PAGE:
Report gives Alabama middling ranking in analysis of COVID-19 shutdowns and economic impact

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The skyline is seen from Railroad Park as a winter storm drops several inches of snow and ice, early Thursday, Feb. 13, 2014, in Birmingham, Ala. (Butch Dill / AP Photo

Alabama was ranked the 28th most severe state, economically, across the country in a recent analysis examining school and workplace closures, gathering restrictions, capacity limits, and stay-at-home mandates in the first 13 months of the pandemic.

The Georgia Center for Opportunity, an independent, nonpartisan think tank, recently released the report, “Assessing Each State’s Response to the Pandemic: Understanding the Impact on Employment and Work.”

The study examined each state’s response to the pandemic and the correlating impact on local economies.

A series of technical computations were taken in each state before the ultimate rank was prescribed.

Georgia Center’s methodology for its government severity index also was based on a separate study, the Abridged Oxford Stringency Index, from Oxford University in England. Oxford ranked Alabama the 45th least stringent after analyzing such occurrences from March 1, 2020, to March 31, 2021, as public event cancellations, school and workplace closings, and stay-at-home orders.

“Reviewing the Abridged Oxford Stringency Index more closely, it was decided to undertake a project of creating a new index to define more narrowly those economic actions with the most potential to harm employment and to provide an alternative methodology to account for local actions,” Georgia Center researchers wrote in the report.

The actions of one local Alabama community point to why the state scored differently in the two studies.

“On August 24, 2020, the City of Tuscaloosa, Ala., closed bars due to the pandemic,” Georgia Center researchers wrote, indicating the action weighed on the analysis of economic consequences.

After combing through data across the country, Erik Randolph, director of research at Georgia Center, said there was a correlation between the severity of states’ government actions and economic impacts.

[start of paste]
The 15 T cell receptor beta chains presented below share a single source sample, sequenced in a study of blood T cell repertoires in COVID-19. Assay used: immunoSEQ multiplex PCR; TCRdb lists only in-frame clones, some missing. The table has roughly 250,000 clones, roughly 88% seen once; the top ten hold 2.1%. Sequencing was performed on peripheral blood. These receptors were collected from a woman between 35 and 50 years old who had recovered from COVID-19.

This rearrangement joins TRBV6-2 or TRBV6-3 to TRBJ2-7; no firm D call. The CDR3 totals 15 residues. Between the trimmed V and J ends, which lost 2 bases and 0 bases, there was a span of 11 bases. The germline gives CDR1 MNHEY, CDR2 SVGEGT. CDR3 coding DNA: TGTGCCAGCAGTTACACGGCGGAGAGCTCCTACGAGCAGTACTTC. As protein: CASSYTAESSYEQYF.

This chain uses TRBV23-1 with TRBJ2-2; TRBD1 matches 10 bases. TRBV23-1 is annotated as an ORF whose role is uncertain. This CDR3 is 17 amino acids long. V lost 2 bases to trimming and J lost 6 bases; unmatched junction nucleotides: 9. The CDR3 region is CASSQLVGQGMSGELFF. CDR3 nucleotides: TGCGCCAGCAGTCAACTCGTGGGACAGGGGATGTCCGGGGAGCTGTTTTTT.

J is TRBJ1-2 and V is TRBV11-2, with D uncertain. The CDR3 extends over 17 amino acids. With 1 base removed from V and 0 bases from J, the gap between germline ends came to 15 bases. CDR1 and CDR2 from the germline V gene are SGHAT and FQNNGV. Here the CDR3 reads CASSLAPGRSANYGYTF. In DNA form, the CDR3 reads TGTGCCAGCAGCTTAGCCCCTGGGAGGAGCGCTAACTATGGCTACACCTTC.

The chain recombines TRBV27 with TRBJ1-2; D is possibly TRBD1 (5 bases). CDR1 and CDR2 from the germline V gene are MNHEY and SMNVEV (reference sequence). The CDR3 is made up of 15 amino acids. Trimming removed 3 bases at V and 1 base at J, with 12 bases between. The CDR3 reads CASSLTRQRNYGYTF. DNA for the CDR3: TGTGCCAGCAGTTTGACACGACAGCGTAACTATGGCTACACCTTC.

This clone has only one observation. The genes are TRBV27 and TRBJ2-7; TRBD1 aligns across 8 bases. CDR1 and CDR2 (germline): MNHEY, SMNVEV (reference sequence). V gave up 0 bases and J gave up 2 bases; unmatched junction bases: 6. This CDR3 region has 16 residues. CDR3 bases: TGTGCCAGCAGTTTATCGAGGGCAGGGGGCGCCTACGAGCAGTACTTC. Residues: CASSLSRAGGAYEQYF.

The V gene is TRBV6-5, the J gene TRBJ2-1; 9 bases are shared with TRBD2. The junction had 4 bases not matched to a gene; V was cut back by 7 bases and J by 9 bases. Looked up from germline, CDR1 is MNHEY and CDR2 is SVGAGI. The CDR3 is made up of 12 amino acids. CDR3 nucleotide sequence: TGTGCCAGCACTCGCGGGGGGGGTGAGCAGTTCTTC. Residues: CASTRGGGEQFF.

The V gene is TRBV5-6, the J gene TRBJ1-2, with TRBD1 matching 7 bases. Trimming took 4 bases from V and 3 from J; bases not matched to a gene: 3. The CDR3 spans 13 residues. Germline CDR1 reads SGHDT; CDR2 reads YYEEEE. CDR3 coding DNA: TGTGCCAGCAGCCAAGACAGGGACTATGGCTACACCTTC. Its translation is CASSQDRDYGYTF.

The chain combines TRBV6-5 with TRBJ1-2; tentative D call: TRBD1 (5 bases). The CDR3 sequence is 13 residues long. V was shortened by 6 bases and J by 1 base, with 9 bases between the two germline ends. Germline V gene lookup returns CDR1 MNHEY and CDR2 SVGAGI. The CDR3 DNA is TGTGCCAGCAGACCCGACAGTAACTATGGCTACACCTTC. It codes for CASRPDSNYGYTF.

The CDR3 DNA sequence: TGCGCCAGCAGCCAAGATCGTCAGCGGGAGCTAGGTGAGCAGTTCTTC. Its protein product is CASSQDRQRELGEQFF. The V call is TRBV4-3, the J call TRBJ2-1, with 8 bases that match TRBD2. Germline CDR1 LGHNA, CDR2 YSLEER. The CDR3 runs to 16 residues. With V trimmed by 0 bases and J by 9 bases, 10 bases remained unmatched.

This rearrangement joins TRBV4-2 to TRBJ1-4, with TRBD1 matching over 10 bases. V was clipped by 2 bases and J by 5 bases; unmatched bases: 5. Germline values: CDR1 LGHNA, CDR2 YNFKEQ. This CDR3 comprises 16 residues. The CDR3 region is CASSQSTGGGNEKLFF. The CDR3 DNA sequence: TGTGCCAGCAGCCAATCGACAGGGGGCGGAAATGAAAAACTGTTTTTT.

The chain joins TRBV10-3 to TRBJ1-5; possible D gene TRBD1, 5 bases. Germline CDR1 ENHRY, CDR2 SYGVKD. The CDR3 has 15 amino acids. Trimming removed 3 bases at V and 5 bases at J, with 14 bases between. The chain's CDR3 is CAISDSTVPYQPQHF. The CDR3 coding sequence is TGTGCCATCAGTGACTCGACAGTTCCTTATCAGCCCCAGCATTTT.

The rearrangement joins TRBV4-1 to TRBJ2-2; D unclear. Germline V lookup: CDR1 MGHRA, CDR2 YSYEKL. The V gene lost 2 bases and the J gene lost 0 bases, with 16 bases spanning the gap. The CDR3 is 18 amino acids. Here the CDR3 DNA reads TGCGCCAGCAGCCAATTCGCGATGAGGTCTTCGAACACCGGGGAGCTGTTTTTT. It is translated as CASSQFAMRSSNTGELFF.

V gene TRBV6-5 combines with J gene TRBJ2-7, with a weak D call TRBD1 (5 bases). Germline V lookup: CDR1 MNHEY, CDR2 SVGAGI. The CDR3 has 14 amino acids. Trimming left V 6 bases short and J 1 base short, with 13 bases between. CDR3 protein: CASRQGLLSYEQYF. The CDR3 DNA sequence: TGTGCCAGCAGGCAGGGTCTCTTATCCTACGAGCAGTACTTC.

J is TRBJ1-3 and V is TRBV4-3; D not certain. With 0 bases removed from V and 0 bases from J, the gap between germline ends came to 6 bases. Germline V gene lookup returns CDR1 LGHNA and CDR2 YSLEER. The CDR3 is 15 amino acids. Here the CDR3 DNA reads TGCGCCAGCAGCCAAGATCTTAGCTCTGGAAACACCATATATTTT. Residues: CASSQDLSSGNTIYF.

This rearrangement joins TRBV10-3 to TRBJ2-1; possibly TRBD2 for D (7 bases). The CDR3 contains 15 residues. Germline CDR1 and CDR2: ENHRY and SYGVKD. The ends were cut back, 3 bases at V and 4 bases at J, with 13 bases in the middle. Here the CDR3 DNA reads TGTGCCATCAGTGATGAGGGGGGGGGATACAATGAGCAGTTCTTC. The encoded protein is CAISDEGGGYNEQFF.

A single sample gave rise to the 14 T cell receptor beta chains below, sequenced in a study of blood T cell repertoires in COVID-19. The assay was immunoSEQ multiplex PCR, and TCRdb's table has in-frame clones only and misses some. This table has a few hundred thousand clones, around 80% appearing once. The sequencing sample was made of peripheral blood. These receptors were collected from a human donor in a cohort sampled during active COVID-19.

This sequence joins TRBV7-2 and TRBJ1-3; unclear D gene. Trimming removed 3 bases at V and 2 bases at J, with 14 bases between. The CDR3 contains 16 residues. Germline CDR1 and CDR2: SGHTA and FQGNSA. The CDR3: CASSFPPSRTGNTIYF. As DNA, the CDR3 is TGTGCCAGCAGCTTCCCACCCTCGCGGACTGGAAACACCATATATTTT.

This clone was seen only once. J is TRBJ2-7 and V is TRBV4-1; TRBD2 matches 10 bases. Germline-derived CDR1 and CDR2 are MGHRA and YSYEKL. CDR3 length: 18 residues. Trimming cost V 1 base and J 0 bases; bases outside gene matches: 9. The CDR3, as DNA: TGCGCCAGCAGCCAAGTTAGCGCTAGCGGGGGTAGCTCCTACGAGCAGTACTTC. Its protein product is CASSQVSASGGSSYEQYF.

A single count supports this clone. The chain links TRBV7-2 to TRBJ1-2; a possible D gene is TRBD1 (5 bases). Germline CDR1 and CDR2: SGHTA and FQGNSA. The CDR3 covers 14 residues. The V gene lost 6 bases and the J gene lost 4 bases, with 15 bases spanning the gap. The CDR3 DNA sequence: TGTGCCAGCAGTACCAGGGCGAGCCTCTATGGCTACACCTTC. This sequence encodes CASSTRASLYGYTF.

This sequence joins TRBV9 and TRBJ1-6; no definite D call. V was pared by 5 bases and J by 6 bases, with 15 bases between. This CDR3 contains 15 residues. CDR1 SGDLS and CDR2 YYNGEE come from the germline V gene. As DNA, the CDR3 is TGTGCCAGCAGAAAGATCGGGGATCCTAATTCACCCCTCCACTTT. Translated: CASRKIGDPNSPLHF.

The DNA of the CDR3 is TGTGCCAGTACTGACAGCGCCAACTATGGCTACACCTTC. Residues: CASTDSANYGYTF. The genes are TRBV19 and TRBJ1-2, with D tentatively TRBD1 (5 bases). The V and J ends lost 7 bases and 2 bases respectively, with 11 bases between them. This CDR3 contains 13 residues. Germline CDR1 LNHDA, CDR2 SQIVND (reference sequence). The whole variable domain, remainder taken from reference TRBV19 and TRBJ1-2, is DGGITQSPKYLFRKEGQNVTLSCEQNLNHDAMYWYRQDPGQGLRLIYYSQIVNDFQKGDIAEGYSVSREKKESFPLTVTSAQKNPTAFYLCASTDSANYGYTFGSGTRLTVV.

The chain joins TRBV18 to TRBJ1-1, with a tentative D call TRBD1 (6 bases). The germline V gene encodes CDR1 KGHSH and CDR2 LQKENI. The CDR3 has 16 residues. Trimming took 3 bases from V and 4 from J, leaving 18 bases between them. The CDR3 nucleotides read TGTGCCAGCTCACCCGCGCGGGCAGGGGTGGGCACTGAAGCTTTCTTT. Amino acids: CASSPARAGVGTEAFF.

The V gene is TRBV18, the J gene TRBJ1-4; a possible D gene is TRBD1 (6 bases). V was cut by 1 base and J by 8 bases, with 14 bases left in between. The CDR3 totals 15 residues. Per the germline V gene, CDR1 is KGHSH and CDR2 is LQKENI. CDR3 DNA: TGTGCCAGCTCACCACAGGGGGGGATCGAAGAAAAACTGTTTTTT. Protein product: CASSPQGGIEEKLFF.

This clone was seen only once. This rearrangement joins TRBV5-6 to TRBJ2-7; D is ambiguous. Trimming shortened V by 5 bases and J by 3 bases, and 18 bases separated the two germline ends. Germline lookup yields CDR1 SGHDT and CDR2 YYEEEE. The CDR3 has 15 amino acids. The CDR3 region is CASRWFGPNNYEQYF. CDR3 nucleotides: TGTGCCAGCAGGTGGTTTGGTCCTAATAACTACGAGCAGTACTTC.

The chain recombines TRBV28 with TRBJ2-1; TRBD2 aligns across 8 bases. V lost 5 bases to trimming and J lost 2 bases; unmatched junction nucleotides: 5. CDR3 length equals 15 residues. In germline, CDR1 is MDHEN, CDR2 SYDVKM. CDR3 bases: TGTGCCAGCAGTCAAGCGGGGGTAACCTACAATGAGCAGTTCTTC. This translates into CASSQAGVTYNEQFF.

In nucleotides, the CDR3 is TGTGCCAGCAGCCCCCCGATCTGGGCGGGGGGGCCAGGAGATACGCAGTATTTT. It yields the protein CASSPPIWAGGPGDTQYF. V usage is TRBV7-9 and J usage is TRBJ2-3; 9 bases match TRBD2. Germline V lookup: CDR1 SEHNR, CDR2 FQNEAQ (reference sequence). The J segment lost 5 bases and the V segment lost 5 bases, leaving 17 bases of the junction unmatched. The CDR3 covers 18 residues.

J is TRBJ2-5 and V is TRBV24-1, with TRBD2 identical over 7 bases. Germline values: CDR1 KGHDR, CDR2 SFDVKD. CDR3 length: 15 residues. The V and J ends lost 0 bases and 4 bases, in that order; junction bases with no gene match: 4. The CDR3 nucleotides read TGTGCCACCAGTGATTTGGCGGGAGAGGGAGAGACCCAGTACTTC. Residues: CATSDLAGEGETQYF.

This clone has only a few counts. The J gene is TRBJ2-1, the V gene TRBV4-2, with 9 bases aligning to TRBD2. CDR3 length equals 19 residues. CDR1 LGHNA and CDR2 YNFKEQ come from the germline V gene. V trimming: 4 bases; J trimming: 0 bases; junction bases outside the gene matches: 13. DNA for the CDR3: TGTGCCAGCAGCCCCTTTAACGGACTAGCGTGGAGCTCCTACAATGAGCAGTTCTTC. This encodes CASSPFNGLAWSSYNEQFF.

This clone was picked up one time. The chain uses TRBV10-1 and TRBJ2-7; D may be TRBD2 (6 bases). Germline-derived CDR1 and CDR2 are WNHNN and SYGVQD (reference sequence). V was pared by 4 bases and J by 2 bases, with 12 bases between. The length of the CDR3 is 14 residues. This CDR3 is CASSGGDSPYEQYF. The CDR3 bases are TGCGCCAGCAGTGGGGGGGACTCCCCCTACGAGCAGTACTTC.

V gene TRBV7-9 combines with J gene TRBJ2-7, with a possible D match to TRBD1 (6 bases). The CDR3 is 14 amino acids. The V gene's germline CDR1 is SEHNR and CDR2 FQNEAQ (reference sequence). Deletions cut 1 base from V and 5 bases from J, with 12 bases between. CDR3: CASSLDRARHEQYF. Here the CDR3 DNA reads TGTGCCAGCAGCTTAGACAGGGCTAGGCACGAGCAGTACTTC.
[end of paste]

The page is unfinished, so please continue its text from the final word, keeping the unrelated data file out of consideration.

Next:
“The jobs situation would likely be much better today, had some states been less severe with their economic restrictions to fight the public health threat from COVID-19 and its variant,” Randolph, who was the author of the report, said in a statement.

Georgia Center’s research also found no correlation between government shutdowns and the rate of COVID-19 hospitalizations or deaths, suggesting even the most severe actions failed to prevent deaths or hospitalizations linked to the virus.

“The results suggest that state and local governments must craft their economic response to the pandemic with greater care, seeking to impact employment less severely,” Randolph said.

In the government severity index, Washington state was ranked No. 1, followed by Hawaii, New York, Colorado, and, at No. 5, California.

The five least severe states in the analysis were Nebraska, Iowa, North Dakota, South Dakota, and, at No. 50, Ohio.

In a separate narrative analysis from key takeaways within the report, Georgia Center researchers pointed to the perceived value work has on society, which the organization described as “an often-overlooked public health indicator.”

“Work has long been a measure of success and personal health for individuals and for communities,” the researchers wrote. “What’s more, the economic impacts of our pandemic-era responses – such as closed businesses and rising inflation indicators – are often most impactful to marginalized communities, including those in poverty and people of color.”

Republished with the permission of The Center Square.